“Raya and The Last Dragon” is a Walt Disney Animation Studios feature of quite a few firsts. Not only is it the first film to feature a South East Asian princess as the lead, it was also one of the first films to be released in theaters, who had closed its doors for nearly a year during the pandemic. And while everything about it deserved at least one theatrical viewing, the film is coming home to those who didn’t purchase the Premium Access on Disney+ in early March or those who chose to wait for its home entertainment release.
Long ago, in the fantasy world of Kumdara, dragons and humans lived together in harmony. But that peace was distrupted when the Drunn, a plague-like fire, spread across the land, turning everything it touched into stone. But that’s when the surviving dragons put their magic together and entrusted Sisu to use it to blast the Drunn away and restore humanity. While their plan worked, the sacrifice that was supposed to inspire unity turned out to be a fight for power as the five nations of Fang, Heart, Spine, Talon, and Tail, fought over the gem believing that it would bring them prosperity.
So the gem was hidden away in the temple of Heart. And in an effort to bring that spirit of unity again, Chief Benja (Daniel Dae Kim) invited all the people of each nation to come together to negotiate terms of being a nation of one. However, his plays go awry as the rival nations discover the gem’s location and break it into pieces, thus releasing the Drunn. So Raya (Kelly Marie Tran) takes it upon herself to find Sisu and get her to use her magic to create a new gem to blast the Drunn away and restore humanity. But this arduous quest is full of peril, and Raya will soon discover that it will take more than magic and a whole lot of trust to bring back everyone she’s ever loved.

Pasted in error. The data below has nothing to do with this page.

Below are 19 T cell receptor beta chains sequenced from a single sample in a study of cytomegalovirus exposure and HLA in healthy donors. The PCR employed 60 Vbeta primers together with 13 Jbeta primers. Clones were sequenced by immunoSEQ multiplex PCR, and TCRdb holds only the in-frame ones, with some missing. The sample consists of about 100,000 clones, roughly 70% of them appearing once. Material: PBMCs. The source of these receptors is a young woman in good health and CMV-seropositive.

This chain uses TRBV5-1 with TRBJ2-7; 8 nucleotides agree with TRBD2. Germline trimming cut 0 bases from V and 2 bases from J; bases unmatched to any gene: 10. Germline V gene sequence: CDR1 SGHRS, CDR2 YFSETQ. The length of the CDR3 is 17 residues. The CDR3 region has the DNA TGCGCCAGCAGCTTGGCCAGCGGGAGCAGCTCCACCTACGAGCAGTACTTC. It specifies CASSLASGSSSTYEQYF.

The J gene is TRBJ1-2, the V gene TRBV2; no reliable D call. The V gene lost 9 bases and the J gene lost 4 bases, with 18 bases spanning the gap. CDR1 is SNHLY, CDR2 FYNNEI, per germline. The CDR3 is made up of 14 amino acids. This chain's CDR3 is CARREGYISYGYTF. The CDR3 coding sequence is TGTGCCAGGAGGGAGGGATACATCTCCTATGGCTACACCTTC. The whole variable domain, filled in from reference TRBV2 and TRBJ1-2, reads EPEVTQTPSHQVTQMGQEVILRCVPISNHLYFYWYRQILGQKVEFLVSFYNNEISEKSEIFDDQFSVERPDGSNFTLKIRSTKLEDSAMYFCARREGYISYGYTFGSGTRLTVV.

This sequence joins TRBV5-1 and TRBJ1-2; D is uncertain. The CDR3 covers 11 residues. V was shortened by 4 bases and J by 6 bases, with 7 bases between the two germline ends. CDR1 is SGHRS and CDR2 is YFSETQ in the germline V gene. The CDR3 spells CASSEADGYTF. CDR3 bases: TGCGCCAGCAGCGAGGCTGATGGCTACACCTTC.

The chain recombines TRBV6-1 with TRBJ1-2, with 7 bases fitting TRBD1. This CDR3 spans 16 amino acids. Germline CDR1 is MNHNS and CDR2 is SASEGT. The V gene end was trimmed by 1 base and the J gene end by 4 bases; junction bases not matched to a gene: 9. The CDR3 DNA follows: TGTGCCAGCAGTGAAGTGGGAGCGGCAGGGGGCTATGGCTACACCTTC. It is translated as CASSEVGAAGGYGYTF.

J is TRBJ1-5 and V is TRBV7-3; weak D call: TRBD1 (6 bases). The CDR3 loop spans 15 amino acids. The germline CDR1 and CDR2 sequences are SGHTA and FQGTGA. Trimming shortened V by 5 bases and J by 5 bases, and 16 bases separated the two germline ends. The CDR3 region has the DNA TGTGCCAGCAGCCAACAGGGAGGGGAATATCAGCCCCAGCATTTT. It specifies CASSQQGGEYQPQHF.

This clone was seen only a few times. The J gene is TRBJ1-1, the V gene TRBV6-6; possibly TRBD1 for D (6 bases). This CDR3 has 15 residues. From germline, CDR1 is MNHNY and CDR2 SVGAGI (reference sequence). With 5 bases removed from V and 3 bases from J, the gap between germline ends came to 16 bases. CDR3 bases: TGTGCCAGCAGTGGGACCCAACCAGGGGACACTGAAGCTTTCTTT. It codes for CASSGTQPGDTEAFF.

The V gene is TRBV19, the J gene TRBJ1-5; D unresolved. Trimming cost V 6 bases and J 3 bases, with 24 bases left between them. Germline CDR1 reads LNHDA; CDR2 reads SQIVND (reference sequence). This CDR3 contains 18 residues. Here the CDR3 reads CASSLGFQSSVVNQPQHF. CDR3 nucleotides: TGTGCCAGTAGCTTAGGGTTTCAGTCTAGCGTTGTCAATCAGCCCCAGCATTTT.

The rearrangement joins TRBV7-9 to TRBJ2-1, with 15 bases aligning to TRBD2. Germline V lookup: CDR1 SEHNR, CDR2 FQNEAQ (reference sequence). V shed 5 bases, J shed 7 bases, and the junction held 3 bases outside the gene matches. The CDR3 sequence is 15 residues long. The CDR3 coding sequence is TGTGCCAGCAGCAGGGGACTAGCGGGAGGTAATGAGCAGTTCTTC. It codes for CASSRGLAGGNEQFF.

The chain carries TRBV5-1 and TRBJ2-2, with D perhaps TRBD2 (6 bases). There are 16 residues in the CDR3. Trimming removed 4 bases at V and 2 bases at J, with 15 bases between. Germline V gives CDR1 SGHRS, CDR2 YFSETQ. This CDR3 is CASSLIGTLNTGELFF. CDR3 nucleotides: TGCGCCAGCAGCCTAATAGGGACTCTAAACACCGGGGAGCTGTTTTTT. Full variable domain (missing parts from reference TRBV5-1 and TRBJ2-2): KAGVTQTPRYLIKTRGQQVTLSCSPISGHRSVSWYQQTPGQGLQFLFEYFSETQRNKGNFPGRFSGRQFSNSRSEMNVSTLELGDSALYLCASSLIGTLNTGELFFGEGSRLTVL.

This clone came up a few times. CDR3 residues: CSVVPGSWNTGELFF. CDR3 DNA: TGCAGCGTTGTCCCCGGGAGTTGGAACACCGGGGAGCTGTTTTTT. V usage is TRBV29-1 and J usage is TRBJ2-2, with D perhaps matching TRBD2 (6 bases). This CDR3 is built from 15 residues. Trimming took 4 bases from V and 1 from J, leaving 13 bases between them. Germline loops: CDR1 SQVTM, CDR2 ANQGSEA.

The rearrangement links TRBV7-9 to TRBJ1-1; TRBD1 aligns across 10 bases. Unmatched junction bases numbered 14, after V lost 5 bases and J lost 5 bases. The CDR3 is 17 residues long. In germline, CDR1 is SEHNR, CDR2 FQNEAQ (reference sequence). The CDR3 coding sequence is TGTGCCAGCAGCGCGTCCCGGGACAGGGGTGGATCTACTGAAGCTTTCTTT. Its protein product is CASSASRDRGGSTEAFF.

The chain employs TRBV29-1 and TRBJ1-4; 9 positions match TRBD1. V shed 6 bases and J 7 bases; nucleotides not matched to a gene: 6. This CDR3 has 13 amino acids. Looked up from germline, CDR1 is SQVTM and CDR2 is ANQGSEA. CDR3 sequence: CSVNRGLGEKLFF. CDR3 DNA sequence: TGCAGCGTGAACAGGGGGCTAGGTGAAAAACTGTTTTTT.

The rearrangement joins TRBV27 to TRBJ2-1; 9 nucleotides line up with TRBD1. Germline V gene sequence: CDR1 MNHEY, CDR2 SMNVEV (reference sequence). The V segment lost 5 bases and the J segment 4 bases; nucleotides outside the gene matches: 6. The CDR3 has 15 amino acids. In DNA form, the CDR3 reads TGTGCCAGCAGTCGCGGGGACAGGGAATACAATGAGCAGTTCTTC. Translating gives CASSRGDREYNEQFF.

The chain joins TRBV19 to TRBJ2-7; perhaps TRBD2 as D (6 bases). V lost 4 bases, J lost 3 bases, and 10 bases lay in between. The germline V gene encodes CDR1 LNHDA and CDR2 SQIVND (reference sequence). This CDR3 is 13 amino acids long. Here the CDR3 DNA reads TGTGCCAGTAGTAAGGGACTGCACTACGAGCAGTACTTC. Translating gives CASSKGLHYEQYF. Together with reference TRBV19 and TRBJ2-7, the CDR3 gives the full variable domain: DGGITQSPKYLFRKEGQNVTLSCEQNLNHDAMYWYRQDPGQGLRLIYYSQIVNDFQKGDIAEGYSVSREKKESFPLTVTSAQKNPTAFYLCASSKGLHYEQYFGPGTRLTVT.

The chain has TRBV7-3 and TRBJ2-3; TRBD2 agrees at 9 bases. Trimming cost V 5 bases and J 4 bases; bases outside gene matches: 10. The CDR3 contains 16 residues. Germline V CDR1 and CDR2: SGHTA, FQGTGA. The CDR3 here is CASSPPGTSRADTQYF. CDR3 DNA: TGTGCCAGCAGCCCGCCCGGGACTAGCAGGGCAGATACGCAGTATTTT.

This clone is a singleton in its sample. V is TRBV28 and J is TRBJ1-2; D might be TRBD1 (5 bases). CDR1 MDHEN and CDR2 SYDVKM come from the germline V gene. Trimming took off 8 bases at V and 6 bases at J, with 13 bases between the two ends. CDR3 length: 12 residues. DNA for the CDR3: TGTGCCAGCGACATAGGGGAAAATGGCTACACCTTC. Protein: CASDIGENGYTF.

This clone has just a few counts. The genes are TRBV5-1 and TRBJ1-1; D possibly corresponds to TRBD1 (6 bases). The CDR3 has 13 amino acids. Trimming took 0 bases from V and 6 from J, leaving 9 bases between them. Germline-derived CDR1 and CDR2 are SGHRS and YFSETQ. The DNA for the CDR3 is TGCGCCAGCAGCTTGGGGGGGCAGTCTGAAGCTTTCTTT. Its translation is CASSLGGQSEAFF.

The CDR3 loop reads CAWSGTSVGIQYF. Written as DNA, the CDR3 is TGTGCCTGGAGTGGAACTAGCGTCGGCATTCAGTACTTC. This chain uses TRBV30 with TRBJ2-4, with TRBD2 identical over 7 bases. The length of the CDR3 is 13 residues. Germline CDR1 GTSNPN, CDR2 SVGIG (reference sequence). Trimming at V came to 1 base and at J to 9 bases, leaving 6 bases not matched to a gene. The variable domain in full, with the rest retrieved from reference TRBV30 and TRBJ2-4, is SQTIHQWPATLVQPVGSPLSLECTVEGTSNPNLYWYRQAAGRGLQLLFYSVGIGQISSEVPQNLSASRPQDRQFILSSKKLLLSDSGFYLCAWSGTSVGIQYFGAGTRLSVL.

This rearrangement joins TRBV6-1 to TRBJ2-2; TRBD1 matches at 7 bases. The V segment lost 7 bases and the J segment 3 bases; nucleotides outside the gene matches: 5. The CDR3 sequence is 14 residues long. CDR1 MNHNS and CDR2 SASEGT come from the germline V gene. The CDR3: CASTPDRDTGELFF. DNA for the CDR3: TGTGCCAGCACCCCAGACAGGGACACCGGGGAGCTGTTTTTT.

I could go on and on about the film considering how much we’ve already covered it this year, but that would be repetitive. It may be a fantasy, but much of the story is reflective of the world that we live in now. So it’s story of trust resonates on a global scale. And though I do take some issue with its casting, to be able to see and hear South East Asia in its costumes, food, landscape, music, skintone, and (in some cases) voices, it really gets to the heart of on screen representation in film.
And it goes much deeper when you look behind the scenes and see the diversity within the different teams that helped make “Raya and the Last Dragon” happen. Disney went into the film knowing full well that if they wanted to respect the culture and be authentic to representing it, they had to get it from those who not only Southeast Asian, but live and breathe understand every facet of it. And that couldn’t happen without the help of writers and producers Adele Lim and Qui Ngueyn, animators like Griselda Sastrawinata-Lemay, and the South East Asian Story Trust.
Because of “Raya and The Last Dragon’s” 2160 HD transfer, the color and textures of the film pop off the screen. The photorealistic technology adds a tangible feel to the changing environments, surfaces, fabrics, and foods, as well as the water elements like rain and rivers. The storytelling and conveyance of themes of trust come through in the color and lighting. The narrative tones shift in tandem with the color throughout the film, which helps accentuate Raya’s journey and the character drama. So as Raya starts to form a sense of trust with her ragtag crew, you can see the brightness, whereas she has a sense of mistrust, there are these darker hues within the scenes set during the evening or were more shadows as cast.
And the sound work is equally beautiful as it expresses a range of emotions that mirrors the shifting tones and coincides perfectly with the action. Unlike some of the more traditionally animated films, James Newton Howard’s composition uses Indoesian gamelan percussions to honor its culturally specific influences while also adding in contemporary synths to create an emotionally evocative piece of work that will surely excite during the action sequences or make you shed a tear during the more somber scenes.